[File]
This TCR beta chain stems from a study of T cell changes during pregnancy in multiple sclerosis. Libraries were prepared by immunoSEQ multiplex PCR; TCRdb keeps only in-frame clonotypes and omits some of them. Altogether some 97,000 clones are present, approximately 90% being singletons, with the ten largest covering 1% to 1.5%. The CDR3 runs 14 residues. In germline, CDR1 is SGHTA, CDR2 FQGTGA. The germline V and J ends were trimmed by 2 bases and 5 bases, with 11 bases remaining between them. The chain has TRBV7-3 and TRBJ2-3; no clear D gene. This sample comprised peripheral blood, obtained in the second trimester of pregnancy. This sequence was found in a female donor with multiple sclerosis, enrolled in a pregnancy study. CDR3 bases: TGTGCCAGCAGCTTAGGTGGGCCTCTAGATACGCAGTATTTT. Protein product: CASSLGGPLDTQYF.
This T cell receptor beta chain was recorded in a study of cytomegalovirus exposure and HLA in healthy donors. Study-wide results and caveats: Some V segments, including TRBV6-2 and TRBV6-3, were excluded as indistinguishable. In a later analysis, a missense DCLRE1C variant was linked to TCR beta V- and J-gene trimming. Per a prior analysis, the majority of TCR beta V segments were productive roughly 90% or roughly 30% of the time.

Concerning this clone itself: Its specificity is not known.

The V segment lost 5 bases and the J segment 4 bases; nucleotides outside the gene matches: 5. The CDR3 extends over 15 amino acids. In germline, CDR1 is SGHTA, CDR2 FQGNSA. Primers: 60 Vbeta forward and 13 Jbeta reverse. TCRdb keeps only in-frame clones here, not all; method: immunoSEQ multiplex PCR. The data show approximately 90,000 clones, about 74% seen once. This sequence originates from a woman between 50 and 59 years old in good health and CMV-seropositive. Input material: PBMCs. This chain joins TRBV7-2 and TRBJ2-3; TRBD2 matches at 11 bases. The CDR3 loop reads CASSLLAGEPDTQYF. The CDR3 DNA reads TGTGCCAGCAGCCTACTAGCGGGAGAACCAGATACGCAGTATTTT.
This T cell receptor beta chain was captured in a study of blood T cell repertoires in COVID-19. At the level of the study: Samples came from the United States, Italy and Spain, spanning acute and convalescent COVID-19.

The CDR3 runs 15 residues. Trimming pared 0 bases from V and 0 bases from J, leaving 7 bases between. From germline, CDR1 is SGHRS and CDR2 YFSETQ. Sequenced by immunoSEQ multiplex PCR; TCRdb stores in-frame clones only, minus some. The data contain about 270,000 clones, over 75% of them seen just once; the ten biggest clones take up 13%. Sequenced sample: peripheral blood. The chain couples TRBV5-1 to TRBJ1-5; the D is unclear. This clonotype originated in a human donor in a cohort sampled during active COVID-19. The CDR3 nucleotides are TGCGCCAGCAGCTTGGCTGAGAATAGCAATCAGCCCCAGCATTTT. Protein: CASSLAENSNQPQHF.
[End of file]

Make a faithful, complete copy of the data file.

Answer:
This TCR beta chain stems from a study of T cell changes during pregnancy in multiple sclerosis. Libraries were prepared by immunoSEQ multiplex PCR; TCRdb keeps only in-frame clonotypes and omits some of them. Altogether some 97,000 clones are present, approximately 90% being singletons, with the ten largest covering 1% to 1.5%. The CDR3 runs 14 residues. In germline, CDR1 is SGHTA, CDR2 FQGTGA. The germline V and J ends were trimmed by 2 bases and 5 bases, with 11 bases remaining between them. The chain has TRBV7-3 and TRBJ2-3; no clear D gene. This sample comprised peripheral blood, obtained in the second trimester of pregnancy. This sequence was found in a female donor with multiple sclerosis, enrolled in a pregnancy study. CDR3 bases: TGTGCCAGCAGCTTAGGTGGGCCTCTAGATACGCAGTATTTT. Protein product: CASSLGGPLDTQYF.
This T cell receptor beta chain was recorded in a study of cytomegalovirus exposure and HLA in healthy donors. Study-wide results and caveats: Some V segments, including TRBV6-2 and TRBV6-3, were excluded as indistinguishable. In a later analysis, a missense DCLRE1C variant was linked to TCR beta V- and J-gene trimming. Per a prior analysis, the majority of TCR beta V segments were productive roughly 90% or roughly 30% of the time.

Concerning this clone itself: Its specificity is not known.

The V segment lost 5 bases and the J segment 4 bases; nucleotides outside the gene matches: 5. The CDR3 extends over 15 amino acids. In germline, CDR1 is SGHTA, CDR2 FQGNSA. Primers: 60 Vbeta forward and 13 Jbeta reverse. TCRdb keeps only in-frame clones here, not all; method: immunoSEQ multiplex PCR. The data show approximately 90,000 clones, about 74% seen once. This sequence originates from a woman between 50 and 59 years old in good health and CMV-seropositive. Input material: PBMCs. This chain joins TRBV7-2 and TRBJ2-3; TRBD2 matches at 11 bases. The CDR3 loop reads CASSLLAGEPDTQYF. The CDR3 DNA reads TGTGCCAGCAGCCTACTAGCGGGAGAACCAGATACGCAGTATTTT.
This T cell receptor beta chain was captured in a study of blood T cell repertoires in COVID-19. At the level of the study: Samples came from the United States, Italy and Spain, spanning acute and convalescent COVID-19.

The CDR3 runs 15 residues. Trimming pared 0 bases from V and 0 bases from J, leaving 7 bases between. From germline, CDR1 is SGHRS and CDR2 YFSETQ. Sequenced by immunoSEQ multiplex PCR; TCRdb stores in-frame clones only, minus some. The data contain about 270,000 clones, over 75% of them seen just once; the ten biggest clones take up 13%. Sequenced sample: peripheral blood. The chain couples TRBV5-1 to TRBJ1-5; the D is unclear. This clonotype originated in a human donor in a cohort sampled during active COVID-19. The CDR3 nucleotides are TGCGCCAGCAGCTTGGCTGAGAATAGCAATCAGCCCCAGCATTTT. Protein: CASSLAENSNQPQHF.